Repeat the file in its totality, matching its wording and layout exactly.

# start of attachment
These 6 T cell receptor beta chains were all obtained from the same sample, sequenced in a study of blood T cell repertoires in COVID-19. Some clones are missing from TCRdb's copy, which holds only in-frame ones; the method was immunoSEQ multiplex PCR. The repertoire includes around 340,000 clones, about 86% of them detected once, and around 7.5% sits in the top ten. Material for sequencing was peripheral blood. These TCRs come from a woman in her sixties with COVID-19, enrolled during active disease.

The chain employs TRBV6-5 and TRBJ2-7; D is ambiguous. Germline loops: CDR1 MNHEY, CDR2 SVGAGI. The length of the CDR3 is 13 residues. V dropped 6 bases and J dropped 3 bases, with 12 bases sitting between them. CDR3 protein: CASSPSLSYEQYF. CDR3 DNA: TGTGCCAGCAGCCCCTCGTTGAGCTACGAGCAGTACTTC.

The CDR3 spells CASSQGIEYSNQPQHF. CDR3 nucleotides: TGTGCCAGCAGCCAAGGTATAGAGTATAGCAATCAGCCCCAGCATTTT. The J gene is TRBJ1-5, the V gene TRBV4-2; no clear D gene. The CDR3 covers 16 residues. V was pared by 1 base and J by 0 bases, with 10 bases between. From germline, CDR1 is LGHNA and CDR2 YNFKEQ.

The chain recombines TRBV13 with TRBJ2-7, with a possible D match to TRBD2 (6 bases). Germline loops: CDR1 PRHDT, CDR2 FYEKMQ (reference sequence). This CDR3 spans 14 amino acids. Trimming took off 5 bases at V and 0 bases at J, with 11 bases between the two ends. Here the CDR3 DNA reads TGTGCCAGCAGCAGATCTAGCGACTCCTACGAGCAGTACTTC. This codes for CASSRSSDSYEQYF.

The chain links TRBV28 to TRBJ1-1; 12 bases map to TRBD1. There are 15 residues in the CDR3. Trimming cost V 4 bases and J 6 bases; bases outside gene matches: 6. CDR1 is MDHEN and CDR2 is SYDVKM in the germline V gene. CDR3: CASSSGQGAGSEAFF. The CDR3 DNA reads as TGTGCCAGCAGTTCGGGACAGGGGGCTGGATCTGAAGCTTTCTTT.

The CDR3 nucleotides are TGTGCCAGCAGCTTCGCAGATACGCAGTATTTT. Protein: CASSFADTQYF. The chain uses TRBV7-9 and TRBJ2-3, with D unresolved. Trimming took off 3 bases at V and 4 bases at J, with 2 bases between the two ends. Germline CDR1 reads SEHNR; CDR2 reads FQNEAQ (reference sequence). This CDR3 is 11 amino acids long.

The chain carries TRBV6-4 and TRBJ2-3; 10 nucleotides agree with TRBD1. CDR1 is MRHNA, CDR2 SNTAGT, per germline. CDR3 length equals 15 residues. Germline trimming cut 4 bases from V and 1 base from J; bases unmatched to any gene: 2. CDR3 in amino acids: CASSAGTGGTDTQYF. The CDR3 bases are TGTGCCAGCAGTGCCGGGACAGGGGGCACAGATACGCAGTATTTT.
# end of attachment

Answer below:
These 6 T cell receptor beta chains were all obtained from the same sample, sequenced in a study of blood T cell repertoires in COVID-19. Some clones are missing from TCRdb's copy, which holds only in-frame ones; the method was immunoSEQ multiplex PCR. The repertoire includes around 340,000 clones, about 86% of them detected once, and around 7.5% sits in the top ten. Material for sequencing was peripheral blood. These TCRs come from a woman in her sixties with COVID-19, enrolled during active disease.

The chain employs TRBV6-5 and TRBJ2-7; D is ambiguous. Germline loops: CDR1 MNHEY, CDR2 SVGAGI. The length of the CDR3 is 13 residues. V dropped 6 bases and J dropped 3 bases, with 12 bases sitting between them. CDR3 protein: CASSPSLSYEQYF. CDR3 DNA: TGTGCCAGCAGCCCCTCGTTGAGCTACGAGCAGTACTTC.

The CDR3 spells CASSQGIEYSNQPQHF. CDR3 nucleotides: TGTGCCAGCAGCCAAGGTATAGAGTATAGCAATCAGCCCCAGCATTTT. The J gene is TRBJ1-5, the V gene TRBV4-2; no clear D gene. The CDR3 covers 16 residues. V was pared by 1 base and J by 0 bases, with 10 bases between. From germline, CDR1 is LGHNA and CDR2 YNFKEQ.

The chain recombines TRBV13 with TRBJ2-7, with a possible D match to TRBD2 (6 bases). Germline loops: CDR1 PRHDT, CDR2 FYEKMQ (reference sequence). This CDR3 spans 14 amino acids. Trimming took off 5 bases at V and 0 bases at J, with 11 bases between the two ends. Here the CDR3 DNA reads TGTGCCAGCAGCAGATCTAGCGACTCCTACGAGCAGTACTTC. This codes for CASSRSSDSYEQYF.

The chain links TRBV28 to TRBJ1-1; 12 bases map to TRBD1. There are 15 residues in the CDR3. Trimming cost V 4 bases and J 6 bases; bases outside gene matches: 6. CDR1 is MDHEN and CDR2 is SYDVKM in the germline V gene. CDR3: CASSSGQGAGSEAFF. The CDR3 DNA reads as TGTGCCAGCAGTTCGGGACAGGGGGCTGGATCTGAAGCTTTCTTT.

The CDR3 nucleotides are TGTGCCAGCAGCTTCGCAGATACGCAGTATTTT. Protein: CASSFADTQYF. The chain uses TRBV7-9 and TRBJ2-3, with D unresolved. Trimming took off 3 bases at V and 4 bases at J, with 2 bases between the two ends. Germline CDR1 reads SEHNR; CDR2 reads FQNEAQ (reference sequence). This CDR3 is 11 amino acids long.

The chain carries TRBV6-4 and TRBJ2-3; 10 nucleotides agree with TRBD1. CDR1 is MRHNA, CDR2 SNTAGT, per germline. CDR3 length equals 15 residues. Germline trimming cut 4 bases from V and 1 base from J; bases unmatched to any gene: 2. CDR3 in amino acids: CASSAGTGGTDTQYF. The CDR3 bases are TGTGCCAGCAGTGCCGGGACAGGGGGCACAGATACGCAGTATTTT.